|The handwheel-thrown pottery with calcite added to the clay which continues to be produced in Bosnia-Herzegovina today is the continuation of an ancient European tradition that became extinct elsewhere several centuries ago. Specific shapes evolved to cook particular dishes, such as Bosanski Lonac, the well-known stew. That the pottery continues to be popular and widely-used can be attributed to the superior culinary qualities and durability of the pots. In Miljenko Jergovic’s story “Bosanski Lonac”, Zlaja, a Bosnian refugee living in Zagreb decides to prepare the traditional dish, but, he tells his girlfriend, “he couldn’t possibly make such a dish in any of those teeny-weeny pots that will still bear the legend ‘Made in Yugoslavia’ a hundred years from now. To prepare a Bosnian hotpot you have to use a clay pot of a sort that obviously doesn’t exist in the overtly Westernized city of Zagreb. The kind of pot Zlaja was talking about wasn’t even on sale in Sarajevo, but you’d find one in every Bosnian household just the same.”* The second link, to a web site featuring Bosnian traditional cooking, shows the type of pot used for Bosanski Lonac. |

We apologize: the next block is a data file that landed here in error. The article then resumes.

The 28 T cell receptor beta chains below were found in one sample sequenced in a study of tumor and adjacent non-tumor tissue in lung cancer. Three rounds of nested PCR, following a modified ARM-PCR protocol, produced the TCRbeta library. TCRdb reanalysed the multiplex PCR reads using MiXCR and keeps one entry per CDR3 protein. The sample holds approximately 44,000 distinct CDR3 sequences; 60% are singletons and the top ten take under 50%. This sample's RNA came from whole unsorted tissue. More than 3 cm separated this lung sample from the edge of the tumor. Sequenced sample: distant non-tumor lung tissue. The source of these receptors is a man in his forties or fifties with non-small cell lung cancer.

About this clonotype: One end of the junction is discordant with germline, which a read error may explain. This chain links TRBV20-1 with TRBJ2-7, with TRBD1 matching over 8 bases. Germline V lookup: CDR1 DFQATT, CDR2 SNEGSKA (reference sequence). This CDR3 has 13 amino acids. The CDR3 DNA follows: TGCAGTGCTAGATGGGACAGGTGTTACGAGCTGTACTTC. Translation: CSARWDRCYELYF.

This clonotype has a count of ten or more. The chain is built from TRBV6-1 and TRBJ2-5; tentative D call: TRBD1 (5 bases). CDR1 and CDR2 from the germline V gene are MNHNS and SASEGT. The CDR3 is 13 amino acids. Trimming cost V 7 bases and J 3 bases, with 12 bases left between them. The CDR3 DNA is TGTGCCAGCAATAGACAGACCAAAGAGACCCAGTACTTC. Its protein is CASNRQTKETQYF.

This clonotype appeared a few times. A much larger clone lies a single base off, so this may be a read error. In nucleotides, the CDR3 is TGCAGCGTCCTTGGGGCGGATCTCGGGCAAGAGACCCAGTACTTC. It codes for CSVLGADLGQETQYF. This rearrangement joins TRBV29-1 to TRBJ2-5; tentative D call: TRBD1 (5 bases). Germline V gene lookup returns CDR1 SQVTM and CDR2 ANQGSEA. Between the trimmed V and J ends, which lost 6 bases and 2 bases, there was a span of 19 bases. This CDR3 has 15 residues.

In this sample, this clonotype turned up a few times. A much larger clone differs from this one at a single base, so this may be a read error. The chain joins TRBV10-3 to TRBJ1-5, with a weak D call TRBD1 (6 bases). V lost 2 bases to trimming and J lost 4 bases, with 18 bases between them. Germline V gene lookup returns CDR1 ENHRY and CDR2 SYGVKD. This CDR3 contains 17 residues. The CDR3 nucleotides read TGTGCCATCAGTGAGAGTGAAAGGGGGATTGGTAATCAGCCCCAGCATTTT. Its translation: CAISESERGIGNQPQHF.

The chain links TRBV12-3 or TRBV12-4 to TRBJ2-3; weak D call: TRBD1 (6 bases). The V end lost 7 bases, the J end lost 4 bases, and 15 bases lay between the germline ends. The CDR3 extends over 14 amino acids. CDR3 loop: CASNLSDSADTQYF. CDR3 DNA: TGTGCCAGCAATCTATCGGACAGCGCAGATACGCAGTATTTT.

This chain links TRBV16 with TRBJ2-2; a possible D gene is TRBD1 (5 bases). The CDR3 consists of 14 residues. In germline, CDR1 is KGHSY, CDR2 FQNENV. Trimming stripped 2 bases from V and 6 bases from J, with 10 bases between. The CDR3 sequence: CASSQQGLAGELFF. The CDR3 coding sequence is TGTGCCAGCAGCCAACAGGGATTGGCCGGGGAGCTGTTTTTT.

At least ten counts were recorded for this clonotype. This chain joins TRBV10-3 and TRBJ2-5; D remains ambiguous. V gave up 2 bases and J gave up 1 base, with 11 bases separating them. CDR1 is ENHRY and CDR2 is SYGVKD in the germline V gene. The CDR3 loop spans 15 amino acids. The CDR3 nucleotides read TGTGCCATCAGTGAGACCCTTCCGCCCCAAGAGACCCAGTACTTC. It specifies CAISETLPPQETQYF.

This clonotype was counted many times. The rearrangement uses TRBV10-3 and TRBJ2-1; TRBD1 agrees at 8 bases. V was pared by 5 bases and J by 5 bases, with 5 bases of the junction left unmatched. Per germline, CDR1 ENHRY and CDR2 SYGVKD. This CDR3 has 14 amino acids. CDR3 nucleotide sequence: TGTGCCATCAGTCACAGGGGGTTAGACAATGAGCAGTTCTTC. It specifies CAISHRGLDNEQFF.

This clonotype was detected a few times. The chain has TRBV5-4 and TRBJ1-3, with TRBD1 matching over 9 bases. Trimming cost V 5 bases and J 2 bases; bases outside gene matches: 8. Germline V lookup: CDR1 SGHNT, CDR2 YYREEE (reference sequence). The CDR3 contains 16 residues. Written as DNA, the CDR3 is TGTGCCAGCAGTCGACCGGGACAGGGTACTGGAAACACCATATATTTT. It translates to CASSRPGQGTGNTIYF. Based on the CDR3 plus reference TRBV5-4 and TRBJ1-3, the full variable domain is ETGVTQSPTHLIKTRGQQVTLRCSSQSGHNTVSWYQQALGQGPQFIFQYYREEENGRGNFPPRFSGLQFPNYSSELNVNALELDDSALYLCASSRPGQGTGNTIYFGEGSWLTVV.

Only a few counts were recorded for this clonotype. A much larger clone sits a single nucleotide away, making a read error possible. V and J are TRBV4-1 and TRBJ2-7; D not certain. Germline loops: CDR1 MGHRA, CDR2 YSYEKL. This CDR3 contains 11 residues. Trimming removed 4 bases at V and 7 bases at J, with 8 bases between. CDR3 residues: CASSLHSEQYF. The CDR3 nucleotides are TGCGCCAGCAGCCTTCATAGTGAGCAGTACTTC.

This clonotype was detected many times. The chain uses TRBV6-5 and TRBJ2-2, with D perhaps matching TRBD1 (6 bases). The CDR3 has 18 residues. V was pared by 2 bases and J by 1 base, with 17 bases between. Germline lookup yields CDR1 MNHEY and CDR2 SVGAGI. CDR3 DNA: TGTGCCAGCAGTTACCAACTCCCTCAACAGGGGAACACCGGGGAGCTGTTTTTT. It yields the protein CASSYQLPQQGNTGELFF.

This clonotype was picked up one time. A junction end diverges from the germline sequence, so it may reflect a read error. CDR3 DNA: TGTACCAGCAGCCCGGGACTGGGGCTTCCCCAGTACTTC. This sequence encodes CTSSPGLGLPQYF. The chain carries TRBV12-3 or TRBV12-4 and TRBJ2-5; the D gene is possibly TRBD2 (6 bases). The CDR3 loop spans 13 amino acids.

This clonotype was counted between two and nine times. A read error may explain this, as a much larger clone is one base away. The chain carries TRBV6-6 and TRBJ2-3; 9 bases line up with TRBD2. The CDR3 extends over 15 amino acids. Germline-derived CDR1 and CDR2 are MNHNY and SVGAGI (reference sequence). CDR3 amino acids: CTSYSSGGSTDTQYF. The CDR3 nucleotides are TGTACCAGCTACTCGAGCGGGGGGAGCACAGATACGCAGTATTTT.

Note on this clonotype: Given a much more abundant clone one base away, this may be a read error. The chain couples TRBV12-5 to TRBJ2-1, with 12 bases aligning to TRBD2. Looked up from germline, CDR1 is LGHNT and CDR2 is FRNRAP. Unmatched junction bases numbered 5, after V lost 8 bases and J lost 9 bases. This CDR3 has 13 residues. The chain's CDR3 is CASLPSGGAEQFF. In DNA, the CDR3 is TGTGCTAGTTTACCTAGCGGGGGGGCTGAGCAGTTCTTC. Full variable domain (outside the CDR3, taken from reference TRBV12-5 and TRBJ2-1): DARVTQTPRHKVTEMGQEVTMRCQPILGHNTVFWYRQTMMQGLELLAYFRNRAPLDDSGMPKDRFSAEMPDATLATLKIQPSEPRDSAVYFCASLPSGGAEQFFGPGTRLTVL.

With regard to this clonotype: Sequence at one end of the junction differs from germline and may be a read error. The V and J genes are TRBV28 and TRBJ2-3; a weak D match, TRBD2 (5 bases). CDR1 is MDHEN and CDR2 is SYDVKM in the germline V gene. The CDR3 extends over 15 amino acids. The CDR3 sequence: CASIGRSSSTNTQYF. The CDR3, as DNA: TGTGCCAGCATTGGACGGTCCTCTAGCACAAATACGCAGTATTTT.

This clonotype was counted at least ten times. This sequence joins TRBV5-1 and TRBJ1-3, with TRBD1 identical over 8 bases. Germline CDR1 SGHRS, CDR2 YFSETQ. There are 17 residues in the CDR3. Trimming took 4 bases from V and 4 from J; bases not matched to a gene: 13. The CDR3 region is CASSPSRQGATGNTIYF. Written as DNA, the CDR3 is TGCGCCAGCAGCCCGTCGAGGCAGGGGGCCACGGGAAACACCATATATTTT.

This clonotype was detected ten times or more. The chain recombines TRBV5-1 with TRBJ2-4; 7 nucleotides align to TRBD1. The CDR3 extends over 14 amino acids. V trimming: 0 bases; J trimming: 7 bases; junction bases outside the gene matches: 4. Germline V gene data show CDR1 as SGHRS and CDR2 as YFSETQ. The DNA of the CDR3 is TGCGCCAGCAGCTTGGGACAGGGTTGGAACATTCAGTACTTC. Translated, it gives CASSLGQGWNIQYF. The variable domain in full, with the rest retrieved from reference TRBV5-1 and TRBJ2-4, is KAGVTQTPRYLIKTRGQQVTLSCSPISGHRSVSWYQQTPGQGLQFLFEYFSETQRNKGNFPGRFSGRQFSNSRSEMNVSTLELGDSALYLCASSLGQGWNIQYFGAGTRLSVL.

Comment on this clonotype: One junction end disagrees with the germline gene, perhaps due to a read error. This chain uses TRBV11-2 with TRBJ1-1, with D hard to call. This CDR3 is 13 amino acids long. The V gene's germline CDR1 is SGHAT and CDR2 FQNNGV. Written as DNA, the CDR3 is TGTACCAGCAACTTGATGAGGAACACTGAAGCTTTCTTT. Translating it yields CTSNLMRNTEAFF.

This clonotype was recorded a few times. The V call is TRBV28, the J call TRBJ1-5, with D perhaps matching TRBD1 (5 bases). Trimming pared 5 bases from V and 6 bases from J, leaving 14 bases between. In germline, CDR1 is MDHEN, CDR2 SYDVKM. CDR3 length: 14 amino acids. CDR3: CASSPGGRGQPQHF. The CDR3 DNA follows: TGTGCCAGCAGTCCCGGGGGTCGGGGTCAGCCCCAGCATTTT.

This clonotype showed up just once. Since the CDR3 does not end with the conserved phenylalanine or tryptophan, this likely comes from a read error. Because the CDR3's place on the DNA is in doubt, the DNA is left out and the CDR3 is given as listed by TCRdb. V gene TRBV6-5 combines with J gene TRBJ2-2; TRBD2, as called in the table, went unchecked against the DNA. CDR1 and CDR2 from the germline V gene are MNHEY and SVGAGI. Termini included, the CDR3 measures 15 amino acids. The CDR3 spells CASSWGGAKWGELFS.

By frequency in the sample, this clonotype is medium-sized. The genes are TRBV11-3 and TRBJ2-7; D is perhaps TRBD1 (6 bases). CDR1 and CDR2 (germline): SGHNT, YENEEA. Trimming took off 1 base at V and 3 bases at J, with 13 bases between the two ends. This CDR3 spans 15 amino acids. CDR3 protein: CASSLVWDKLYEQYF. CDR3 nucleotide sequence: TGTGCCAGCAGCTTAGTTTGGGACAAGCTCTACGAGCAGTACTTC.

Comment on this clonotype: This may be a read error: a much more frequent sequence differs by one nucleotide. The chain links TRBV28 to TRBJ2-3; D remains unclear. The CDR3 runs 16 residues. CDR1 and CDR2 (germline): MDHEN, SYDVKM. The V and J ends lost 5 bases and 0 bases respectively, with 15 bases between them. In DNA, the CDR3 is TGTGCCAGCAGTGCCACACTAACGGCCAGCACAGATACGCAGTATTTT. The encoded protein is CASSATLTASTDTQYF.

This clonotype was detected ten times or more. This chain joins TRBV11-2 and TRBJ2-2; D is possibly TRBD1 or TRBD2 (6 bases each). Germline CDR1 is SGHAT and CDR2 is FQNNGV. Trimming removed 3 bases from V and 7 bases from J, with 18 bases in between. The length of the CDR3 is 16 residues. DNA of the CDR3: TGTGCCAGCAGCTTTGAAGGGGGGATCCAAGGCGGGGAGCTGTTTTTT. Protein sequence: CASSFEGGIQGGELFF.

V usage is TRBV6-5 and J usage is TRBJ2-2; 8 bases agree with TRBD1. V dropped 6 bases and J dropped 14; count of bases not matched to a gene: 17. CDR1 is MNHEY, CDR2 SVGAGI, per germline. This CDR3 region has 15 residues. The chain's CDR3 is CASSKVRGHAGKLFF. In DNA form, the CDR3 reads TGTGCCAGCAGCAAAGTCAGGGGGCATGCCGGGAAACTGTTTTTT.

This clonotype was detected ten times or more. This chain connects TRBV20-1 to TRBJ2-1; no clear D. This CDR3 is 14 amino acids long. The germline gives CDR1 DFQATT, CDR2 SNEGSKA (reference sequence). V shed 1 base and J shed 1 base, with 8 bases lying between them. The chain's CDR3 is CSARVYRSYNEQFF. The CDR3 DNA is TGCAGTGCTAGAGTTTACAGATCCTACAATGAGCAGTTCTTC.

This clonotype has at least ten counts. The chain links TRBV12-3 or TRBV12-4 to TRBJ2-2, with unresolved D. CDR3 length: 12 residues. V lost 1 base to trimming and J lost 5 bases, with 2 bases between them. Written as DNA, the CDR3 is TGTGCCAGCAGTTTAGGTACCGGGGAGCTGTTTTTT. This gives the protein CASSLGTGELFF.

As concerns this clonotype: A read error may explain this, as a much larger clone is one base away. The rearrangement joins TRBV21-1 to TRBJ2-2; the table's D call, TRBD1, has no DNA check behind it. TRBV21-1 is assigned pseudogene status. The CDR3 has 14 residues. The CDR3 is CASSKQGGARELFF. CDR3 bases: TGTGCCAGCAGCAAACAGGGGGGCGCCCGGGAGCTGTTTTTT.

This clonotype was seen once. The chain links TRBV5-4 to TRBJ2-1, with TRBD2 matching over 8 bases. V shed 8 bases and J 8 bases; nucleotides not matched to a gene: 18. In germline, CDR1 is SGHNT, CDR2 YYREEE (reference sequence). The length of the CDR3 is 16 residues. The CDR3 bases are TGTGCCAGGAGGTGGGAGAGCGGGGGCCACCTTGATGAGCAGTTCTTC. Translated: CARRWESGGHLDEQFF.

Traditional potters using coarse pastes and bonfire firing can still be found working in Malesici, Pulac, Ularica and Brezovo Kosa, near Gracanica, Travnik, Doboj and Cazin respectively. At Ljesevo,near Visoko, a different but related tradition survives, producing kiln-fired decorated fine-wares and cooking pots in sandy fabrics.
* From “Sarajevo Marlboro”, by Mijenko Jergovic, Penguin Books, London, 1997